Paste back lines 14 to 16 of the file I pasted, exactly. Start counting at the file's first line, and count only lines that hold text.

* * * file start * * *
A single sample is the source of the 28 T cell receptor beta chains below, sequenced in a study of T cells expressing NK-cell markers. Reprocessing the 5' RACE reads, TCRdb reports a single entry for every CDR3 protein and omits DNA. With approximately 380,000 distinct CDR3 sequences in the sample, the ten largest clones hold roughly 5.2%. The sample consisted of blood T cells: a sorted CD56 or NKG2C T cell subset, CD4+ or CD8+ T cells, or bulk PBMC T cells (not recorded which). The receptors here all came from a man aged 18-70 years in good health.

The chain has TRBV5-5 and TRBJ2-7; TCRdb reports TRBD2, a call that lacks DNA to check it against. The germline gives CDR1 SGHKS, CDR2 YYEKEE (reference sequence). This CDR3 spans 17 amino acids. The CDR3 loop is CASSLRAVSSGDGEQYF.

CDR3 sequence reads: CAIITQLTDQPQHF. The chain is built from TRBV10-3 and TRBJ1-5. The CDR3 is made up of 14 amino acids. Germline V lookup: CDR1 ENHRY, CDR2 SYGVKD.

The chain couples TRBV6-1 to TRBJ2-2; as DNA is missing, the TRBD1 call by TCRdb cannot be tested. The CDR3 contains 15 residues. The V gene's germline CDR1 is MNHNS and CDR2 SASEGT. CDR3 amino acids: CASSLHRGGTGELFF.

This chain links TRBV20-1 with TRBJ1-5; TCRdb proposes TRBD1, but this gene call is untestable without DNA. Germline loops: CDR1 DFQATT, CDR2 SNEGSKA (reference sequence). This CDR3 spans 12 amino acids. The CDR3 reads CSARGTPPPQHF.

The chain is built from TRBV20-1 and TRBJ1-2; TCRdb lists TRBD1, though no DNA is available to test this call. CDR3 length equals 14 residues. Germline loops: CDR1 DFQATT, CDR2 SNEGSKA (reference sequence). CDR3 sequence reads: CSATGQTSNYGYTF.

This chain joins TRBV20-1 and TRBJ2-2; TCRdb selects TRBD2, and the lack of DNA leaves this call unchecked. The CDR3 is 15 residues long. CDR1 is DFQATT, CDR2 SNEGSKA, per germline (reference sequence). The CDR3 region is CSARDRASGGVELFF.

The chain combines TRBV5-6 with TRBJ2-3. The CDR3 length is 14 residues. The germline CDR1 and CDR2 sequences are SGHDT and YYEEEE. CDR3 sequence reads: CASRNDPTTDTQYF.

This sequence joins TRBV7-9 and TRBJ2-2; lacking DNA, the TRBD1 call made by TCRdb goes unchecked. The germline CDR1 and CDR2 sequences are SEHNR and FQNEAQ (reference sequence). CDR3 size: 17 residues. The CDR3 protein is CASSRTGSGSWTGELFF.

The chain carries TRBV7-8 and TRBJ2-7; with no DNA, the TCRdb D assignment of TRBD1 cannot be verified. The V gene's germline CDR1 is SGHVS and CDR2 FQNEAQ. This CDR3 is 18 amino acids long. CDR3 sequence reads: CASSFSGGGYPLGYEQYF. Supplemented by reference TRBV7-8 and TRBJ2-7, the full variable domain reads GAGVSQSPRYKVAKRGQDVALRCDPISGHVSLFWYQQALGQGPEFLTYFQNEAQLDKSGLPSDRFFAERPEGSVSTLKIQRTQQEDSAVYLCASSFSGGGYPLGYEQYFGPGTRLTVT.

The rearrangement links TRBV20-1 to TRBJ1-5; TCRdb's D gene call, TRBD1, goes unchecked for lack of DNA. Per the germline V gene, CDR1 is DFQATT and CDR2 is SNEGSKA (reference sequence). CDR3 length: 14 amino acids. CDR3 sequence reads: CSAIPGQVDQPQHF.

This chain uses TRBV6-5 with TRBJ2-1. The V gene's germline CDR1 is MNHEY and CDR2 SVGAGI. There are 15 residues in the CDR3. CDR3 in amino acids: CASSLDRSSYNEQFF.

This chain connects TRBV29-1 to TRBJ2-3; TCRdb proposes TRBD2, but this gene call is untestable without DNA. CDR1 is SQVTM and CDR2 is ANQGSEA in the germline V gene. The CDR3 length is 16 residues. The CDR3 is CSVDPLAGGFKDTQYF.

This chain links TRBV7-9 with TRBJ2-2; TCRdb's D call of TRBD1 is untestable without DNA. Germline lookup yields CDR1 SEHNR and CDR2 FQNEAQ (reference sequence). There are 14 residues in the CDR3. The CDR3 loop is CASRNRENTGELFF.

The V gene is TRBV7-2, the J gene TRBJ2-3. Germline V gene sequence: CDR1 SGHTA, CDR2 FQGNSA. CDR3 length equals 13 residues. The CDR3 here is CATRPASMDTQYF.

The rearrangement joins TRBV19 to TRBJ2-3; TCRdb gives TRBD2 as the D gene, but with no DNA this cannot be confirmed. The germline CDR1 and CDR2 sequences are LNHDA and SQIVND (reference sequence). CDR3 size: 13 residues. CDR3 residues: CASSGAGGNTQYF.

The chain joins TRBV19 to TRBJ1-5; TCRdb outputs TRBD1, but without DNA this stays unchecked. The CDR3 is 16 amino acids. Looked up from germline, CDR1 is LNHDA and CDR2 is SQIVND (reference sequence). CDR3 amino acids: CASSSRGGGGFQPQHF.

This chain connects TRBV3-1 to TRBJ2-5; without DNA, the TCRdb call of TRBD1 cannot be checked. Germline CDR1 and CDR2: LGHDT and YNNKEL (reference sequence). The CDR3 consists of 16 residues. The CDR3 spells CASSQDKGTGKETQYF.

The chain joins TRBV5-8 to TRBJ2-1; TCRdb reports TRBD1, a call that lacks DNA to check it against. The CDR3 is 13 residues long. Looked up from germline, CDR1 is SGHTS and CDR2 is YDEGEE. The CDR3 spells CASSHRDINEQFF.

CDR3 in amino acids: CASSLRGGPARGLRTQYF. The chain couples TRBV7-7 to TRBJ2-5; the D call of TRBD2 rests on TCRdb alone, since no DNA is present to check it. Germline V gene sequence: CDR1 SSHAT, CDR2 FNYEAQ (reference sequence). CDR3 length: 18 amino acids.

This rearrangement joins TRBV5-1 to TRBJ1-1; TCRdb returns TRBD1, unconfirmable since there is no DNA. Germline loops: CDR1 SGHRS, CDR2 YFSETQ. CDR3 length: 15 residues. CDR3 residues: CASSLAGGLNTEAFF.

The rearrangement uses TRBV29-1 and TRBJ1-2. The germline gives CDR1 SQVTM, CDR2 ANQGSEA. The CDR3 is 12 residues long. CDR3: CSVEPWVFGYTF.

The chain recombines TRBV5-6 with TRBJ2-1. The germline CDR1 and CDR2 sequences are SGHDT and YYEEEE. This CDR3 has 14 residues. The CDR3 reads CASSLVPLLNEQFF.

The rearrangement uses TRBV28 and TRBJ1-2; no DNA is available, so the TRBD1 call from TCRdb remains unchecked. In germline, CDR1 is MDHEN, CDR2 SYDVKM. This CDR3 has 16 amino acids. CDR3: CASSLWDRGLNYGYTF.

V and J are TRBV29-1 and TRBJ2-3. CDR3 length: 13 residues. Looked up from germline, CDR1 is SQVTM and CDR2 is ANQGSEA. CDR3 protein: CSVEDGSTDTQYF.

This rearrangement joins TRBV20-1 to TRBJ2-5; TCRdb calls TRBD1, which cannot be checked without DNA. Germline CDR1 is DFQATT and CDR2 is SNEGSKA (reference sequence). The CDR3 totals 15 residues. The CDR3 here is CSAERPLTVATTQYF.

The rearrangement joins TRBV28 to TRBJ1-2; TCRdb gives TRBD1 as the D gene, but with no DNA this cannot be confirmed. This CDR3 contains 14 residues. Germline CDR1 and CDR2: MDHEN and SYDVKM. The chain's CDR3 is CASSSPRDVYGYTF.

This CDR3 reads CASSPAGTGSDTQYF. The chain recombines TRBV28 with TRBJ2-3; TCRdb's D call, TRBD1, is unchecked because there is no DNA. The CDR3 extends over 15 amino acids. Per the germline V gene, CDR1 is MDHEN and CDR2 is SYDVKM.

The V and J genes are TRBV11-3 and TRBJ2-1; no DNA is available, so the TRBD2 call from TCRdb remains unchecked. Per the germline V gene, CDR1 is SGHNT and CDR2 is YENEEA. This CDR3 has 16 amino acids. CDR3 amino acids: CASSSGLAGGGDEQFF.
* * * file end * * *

This chain links TRBV7-9 with TRBJ2-2; TCRdb's D call of TRBD1 is untestable without DNA. Germline lookup yields CDR1 SEHNR and CDR2 FQNEAQ (reference sequence). There are 14 residues in the CDR3. The CDR3 loop is CASRNRENTGELFF.

The V gene is TRBV7-2, the J gene TRBJ2-3. Germline V gene sequence: CDR1 SGHTA, CDR2 FQGNSA. CDR3 length equals 13 residues. The CDR3 here is CATRPASMDTQYF.

The rearrangement joins TRBV19 to TRBJ2-3; TCRdb gives TRBD2 as the D gene, but with no DNA this cannot be confirmed. The germline CDR1 and CDR2 sequences are LNHDA and SQIVND (reference sequence). CDR3 size: 13 residues. CDR3 residues: CASSGAGGNTQYF.